“We give thanks that each congregation, where Christ is present through faith, is truly the church, affirming as well that God’s church and God’s mission stretch from our doorsteps to the ends of the earth.”
There is a paradox at the heart of the Christian understanding of church: Each local congregation of baptized believers in which the gospel is preached and the sacraments celebrated — each local community where Christ is present through faith — is truly the church, not simply a denominational branch office. It is a sign or embodiment of the universal church in that particular place. This local congregation, however, cannot be whole unless it is in living relationship with other local congregations.
The universal church is not simply an aggregate of local communities; it is a “communion” — a fellowship, a sharing — of local congregations, each of which is truly church.
You see the paradox. The local church is the universal church in each place; and the universal church is the communion of local communities. This paradox, found in Reformed and Catholic traditions alike, is also central to recent ecumenical discussions about the nature and mission of the church.
Since our “Restructure” in the 1960s, Disciples have been trying to live this relationship between local and universal more fully. Prior to Restructure, we were “congregational” in polity, meaning that each congregation was understood to be autonomous. Only the local gathering of believers, we would have said, is truly the church.
But if we take the Bible seriously, no part of the church can be autonomous! Paul is unambiguous in 1 Corinthians: The community of Christ’s followers is like a body in which “the eye cannot say to the hand, ‘I have no need of you’.... If one member suffers, all suffer together with it; if one member is honored, all rejoice together with it.” Congregations, like the bones and organs of a human body, are wonderfully diverse; but they also need one another in order to be whole.
In the 1960s, Disciples developed structures for expressing the interdependence of congregations (each of which is still truly the church). Regions are not offices alongside the congregations, they are congregations in mission together in a particular place. The general church is not an office in Indianapolis; it is an expression of the relationship between local and universal, especially through the regular assembly of Christians who worship and serve in local communities.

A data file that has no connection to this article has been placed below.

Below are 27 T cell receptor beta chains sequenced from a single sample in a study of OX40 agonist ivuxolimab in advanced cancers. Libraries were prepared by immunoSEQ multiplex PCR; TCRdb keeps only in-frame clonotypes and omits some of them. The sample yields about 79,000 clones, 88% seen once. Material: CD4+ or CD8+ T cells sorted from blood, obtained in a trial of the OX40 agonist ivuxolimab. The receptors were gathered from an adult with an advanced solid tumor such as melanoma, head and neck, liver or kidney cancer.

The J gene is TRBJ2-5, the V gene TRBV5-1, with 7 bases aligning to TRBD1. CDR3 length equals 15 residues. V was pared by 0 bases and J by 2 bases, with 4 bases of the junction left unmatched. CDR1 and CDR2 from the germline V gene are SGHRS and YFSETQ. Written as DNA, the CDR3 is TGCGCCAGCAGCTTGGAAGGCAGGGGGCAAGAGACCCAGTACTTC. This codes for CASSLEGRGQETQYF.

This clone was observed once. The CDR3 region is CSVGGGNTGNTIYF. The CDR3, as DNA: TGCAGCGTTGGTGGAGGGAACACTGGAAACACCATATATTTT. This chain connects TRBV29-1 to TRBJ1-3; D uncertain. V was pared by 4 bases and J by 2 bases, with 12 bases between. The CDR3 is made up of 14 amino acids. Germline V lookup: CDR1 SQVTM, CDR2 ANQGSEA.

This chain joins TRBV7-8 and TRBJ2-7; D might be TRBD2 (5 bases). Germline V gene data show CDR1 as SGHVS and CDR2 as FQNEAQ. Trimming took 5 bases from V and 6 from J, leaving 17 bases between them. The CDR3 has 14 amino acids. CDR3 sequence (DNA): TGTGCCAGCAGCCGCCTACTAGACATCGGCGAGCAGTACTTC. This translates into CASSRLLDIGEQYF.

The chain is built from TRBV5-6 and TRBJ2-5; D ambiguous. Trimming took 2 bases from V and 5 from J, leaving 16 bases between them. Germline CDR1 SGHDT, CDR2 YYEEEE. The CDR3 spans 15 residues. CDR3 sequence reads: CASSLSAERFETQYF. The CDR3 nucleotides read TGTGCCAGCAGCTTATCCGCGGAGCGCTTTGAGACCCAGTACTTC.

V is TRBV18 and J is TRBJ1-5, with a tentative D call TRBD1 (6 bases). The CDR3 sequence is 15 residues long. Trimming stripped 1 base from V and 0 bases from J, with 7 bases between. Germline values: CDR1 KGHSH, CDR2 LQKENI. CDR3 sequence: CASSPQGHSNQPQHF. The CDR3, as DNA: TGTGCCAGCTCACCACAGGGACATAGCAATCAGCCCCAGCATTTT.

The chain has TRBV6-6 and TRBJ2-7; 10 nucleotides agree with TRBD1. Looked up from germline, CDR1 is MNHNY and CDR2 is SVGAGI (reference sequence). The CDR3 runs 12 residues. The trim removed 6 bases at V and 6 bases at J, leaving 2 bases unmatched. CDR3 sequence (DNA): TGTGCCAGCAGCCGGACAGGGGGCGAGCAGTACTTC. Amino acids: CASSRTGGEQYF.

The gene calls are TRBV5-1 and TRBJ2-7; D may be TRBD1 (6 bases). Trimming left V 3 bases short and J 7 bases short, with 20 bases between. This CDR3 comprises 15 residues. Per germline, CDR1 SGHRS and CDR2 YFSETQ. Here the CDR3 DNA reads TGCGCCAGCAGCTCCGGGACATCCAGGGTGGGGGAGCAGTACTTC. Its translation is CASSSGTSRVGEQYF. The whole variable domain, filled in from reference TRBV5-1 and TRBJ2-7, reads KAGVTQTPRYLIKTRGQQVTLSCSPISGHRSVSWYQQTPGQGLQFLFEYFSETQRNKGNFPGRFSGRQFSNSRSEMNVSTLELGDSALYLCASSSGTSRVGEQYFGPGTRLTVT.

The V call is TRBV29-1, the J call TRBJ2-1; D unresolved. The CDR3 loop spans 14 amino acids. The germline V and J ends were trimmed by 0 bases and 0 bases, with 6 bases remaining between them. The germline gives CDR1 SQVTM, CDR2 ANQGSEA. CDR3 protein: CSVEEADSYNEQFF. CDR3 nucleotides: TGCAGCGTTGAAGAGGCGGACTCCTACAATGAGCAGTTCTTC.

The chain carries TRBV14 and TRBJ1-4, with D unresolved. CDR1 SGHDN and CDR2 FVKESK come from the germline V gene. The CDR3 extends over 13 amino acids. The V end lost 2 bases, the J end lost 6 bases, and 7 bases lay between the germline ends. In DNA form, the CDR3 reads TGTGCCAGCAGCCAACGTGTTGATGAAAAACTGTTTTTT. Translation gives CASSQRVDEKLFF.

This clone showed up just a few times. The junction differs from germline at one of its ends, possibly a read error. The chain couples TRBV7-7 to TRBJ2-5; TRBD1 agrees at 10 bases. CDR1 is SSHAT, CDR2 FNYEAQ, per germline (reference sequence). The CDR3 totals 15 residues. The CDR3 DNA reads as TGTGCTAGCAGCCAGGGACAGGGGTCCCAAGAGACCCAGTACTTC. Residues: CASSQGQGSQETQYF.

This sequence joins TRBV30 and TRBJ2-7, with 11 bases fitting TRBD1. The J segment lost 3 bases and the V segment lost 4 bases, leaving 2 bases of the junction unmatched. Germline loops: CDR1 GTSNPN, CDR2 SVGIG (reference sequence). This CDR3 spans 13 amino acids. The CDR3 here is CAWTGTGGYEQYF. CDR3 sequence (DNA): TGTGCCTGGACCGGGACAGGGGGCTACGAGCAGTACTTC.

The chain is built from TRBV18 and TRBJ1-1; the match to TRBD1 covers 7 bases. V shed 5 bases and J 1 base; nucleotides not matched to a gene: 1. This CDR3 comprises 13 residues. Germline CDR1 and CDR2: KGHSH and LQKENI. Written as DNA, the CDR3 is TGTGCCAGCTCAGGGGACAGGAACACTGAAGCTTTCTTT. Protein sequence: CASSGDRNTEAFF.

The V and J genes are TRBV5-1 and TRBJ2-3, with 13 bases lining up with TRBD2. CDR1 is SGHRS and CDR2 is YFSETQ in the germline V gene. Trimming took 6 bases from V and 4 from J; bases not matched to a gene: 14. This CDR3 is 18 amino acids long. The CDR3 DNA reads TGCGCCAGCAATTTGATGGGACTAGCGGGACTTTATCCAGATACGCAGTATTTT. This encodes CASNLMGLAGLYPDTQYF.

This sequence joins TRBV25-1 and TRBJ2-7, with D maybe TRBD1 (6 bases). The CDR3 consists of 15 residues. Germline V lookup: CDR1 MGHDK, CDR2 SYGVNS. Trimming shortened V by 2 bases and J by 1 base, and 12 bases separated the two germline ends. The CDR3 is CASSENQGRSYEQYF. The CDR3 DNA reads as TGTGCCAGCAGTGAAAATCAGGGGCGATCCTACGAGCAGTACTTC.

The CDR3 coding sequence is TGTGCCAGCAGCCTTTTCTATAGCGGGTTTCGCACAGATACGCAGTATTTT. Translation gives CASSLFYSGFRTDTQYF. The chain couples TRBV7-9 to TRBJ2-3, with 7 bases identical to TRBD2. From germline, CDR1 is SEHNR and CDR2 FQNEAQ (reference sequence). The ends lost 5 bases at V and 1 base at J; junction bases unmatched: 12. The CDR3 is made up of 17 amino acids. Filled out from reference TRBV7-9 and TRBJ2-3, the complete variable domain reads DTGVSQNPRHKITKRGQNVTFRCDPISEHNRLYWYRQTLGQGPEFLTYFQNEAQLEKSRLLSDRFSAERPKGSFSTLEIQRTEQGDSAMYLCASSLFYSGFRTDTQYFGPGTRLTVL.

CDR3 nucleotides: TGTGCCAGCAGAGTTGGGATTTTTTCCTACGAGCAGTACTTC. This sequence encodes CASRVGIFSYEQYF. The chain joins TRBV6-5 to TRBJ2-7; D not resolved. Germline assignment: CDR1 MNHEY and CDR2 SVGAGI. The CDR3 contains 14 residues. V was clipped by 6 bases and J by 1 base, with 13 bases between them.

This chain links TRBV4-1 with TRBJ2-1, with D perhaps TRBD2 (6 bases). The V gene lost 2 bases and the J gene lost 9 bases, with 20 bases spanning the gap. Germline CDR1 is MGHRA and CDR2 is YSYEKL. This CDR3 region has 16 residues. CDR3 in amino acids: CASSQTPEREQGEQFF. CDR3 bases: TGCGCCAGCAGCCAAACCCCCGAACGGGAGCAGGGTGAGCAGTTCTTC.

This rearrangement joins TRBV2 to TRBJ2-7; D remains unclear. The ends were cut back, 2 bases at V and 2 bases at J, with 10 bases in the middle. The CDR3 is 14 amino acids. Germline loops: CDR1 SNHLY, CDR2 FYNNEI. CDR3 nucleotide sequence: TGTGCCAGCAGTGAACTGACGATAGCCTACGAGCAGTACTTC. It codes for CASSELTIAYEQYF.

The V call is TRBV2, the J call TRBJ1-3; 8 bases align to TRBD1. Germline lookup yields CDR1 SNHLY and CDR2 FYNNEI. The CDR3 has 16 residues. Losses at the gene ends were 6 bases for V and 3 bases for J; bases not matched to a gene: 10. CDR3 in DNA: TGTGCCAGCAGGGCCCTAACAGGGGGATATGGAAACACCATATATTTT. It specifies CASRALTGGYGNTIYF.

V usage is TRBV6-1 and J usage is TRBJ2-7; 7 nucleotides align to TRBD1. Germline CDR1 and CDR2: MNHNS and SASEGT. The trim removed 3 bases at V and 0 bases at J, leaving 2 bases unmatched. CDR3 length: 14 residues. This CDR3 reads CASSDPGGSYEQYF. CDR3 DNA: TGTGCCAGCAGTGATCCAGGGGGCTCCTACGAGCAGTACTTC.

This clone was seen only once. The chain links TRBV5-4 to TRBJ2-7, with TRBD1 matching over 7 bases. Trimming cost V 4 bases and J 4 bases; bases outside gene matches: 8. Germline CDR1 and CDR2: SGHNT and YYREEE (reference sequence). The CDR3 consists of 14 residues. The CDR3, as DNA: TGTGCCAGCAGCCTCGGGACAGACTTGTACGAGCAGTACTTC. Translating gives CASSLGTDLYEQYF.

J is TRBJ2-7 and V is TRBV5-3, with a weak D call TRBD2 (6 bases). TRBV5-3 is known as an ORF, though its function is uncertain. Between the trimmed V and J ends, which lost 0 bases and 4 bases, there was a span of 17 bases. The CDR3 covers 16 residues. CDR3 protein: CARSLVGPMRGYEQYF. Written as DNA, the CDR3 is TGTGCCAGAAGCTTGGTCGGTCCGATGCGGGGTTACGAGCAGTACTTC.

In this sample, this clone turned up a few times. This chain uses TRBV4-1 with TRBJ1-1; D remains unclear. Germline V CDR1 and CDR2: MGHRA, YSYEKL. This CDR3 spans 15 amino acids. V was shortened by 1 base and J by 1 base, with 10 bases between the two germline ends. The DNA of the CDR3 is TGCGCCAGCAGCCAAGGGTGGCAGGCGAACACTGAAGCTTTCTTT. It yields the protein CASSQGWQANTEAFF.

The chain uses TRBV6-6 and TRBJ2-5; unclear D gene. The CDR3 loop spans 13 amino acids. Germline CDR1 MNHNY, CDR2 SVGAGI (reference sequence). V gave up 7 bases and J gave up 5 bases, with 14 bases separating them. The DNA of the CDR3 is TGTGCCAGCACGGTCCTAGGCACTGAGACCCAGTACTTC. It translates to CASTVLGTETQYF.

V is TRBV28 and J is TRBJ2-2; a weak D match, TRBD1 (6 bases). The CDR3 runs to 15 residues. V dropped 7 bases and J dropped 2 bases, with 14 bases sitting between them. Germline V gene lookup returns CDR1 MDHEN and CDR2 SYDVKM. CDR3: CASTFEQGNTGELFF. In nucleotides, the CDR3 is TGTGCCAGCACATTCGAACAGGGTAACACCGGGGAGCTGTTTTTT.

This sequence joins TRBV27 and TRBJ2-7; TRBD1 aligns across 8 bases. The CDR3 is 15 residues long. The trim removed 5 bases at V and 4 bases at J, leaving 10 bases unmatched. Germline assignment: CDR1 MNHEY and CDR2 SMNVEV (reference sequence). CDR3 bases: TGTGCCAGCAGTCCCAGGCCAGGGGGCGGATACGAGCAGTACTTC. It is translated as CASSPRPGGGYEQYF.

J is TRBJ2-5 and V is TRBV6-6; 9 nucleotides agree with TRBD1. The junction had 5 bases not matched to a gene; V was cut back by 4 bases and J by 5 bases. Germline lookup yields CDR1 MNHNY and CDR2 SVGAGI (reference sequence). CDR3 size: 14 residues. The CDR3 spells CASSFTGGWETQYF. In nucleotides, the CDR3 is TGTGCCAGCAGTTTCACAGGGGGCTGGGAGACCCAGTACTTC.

But in one of the ironies of history, just as Disciples were working to become more interdependent, the American church as a whole was, sociologically speaking, becoming more congregational! We were surely correct, theologically speaking, to emphasize the covenantal bonds that tie Christians to one another. But we have been trying to live this out at a moment in history when such bonds have been weakening all across the church. To put it succinctly, we became a “denomination” right when denominations began to lose their coherence. It is no wonder that we have struggled in recent years to say what kind of church we are!
The “mark of identity” printed above reflects the paradox of local and universal I have been describing. It also echoes the language of our denominational mission statement: “To be and to share the Good News of Jesus Christ, witnessing. loving and serving from our doorsteps ‘to the ends of the earth’ (Acts 1:8).” Just as each congregation is truly the church, so each congregation is truly an outpost for mission. We don’t just participate in mission by sending money overseas; we are the universal church in mission in our place.
At the same time, what happens in the Congo or India happens to us, and vice versa, because each local community is an inseparable part of the whole. Most of us can’t be in the Congo, but the body of Christ is there. And as a result of our denominational and ecumenical relationships, we are able to participate in God’s mission to the ends of the earth. As the Vision Team suggests, this is surely a reason to give thanks.